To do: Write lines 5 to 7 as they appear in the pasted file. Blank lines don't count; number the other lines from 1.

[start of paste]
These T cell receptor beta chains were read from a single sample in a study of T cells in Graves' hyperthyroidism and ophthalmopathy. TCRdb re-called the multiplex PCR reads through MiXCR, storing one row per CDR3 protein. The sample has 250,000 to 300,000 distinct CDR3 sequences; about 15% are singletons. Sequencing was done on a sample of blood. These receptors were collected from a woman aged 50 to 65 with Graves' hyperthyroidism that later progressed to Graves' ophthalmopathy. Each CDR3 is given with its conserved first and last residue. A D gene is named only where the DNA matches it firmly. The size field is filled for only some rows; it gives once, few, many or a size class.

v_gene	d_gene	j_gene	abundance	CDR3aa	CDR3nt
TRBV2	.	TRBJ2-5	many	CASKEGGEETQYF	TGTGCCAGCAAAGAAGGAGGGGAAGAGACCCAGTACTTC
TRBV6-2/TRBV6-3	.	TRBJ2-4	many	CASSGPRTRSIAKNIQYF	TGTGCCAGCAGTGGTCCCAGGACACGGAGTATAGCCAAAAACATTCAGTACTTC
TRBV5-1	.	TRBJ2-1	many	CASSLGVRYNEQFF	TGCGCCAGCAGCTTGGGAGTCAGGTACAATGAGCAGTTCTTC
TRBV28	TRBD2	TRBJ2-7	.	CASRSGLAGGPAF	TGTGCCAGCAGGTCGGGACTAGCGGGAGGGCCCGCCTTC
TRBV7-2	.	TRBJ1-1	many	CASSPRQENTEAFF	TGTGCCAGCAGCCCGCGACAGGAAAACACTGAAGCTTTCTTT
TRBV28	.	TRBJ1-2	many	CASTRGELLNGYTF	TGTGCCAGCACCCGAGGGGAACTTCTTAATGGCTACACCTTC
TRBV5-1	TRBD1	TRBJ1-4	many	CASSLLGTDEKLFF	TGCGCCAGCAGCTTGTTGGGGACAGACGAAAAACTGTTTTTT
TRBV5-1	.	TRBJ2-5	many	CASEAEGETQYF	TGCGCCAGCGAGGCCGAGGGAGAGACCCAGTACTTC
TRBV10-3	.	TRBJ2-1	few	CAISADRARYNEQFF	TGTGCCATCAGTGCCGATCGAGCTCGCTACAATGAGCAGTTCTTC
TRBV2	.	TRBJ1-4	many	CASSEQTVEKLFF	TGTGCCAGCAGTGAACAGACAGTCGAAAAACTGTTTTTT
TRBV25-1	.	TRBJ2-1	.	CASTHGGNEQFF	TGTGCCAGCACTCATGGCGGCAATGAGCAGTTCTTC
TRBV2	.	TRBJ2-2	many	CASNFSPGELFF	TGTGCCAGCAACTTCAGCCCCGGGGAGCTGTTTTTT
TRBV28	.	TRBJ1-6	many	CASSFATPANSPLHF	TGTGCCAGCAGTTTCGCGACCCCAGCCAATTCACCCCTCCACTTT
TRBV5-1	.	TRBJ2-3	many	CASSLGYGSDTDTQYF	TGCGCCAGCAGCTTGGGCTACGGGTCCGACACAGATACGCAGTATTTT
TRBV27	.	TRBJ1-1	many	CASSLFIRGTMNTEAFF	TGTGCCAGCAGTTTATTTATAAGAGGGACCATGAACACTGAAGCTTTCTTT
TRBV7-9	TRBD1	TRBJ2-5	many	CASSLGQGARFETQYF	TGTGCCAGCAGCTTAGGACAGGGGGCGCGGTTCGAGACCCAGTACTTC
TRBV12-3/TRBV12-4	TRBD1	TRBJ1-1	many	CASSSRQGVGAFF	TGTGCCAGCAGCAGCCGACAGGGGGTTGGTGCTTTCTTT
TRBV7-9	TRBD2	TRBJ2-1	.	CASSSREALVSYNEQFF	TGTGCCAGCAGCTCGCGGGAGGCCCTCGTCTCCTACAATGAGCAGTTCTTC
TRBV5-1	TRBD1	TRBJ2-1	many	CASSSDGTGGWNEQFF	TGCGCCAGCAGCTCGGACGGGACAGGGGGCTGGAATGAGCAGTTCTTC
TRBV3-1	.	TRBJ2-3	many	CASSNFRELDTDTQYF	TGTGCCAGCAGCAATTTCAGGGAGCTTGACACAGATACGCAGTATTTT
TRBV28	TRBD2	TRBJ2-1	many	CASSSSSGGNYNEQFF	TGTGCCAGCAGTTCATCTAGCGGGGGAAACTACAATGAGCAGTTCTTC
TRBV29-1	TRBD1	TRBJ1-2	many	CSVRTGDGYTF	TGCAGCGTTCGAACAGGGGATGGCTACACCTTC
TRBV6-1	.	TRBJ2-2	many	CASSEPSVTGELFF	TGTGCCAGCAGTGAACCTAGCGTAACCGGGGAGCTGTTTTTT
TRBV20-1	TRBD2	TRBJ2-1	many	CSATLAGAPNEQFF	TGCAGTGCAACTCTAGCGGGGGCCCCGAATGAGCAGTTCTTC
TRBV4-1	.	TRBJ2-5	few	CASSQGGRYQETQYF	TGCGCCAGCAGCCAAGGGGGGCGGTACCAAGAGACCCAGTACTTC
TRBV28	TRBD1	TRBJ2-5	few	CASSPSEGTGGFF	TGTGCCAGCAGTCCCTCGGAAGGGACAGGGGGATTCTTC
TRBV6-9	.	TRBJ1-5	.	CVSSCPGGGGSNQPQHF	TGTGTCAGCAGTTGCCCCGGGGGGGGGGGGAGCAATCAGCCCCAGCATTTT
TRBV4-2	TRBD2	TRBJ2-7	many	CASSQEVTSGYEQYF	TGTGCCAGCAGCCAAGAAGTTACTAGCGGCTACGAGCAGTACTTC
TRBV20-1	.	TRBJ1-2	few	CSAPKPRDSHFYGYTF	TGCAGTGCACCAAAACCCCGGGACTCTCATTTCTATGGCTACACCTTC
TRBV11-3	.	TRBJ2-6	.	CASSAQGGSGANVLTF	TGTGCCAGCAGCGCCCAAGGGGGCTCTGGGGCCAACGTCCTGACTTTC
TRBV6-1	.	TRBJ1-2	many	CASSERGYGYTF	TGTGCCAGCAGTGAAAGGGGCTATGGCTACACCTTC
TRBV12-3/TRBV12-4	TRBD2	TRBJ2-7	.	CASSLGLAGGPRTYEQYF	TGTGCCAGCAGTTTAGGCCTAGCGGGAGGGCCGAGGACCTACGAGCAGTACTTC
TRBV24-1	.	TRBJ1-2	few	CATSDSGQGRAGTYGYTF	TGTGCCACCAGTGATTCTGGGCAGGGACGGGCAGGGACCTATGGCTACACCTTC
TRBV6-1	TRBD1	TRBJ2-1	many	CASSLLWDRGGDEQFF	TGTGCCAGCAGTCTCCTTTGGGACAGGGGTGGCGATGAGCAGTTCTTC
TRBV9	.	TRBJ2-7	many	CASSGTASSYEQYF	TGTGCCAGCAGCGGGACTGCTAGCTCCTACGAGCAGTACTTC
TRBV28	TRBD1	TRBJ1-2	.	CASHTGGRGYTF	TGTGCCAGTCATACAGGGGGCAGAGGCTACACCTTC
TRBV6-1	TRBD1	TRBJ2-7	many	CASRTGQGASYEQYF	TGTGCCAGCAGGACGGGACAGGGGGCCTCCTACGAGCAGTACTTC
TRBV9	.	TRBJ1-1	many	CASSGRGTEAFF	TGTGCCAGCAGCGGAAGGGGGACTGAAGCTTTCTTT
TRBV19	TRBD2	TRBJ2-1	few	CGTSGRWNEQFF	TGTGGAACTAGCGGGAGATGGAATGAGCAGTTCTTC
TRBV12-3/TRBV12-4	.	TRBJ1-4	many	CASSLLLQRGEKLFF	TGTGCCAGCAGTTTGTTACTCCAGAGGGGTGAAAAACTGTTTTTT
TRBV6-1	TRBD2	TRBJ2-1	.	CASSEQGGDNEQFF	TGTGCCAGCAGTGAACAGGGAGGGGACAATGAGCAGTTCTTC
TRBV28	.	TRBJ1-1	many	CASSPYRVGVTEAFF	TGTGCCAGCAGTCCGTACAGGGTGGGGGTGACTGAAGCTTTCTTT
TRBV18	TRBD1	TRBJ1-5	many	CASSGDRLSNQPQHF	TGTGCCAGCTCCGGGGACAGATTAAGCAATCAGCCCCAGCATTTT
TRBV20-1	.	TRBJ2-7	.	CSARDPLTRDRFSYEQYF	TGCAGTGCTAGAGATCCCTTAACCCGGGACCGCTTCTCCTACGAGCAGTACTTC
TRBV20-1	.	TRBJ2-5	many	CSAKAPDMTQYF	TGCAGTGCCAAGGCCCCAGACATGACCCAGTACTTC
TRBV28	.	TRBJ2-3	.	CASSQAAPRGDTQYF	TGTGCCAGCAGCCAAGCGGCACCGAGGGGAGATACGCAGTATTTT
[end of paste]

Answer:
TRBV5-1	.	TRBJ2-1	many	CASSLGVRYNEQFF	TGCGCCAGCAGCTTGGGAGTCAGGTACAATGAGCAGTTCTTC
TRBV28	TRBD2	TRBJ2-7	.	CASRSGLAGGPAF	TGTGCCAGCAGGTCGGGACTAGCGGGAGGGCCCGCCTTC
TRBV7-2	.	TRBJ1-1	many	CASSPRQENTEAFF	TGTGCCAGCAGCCCGCGACAGGAAAACACTGAAGCTTTCTTT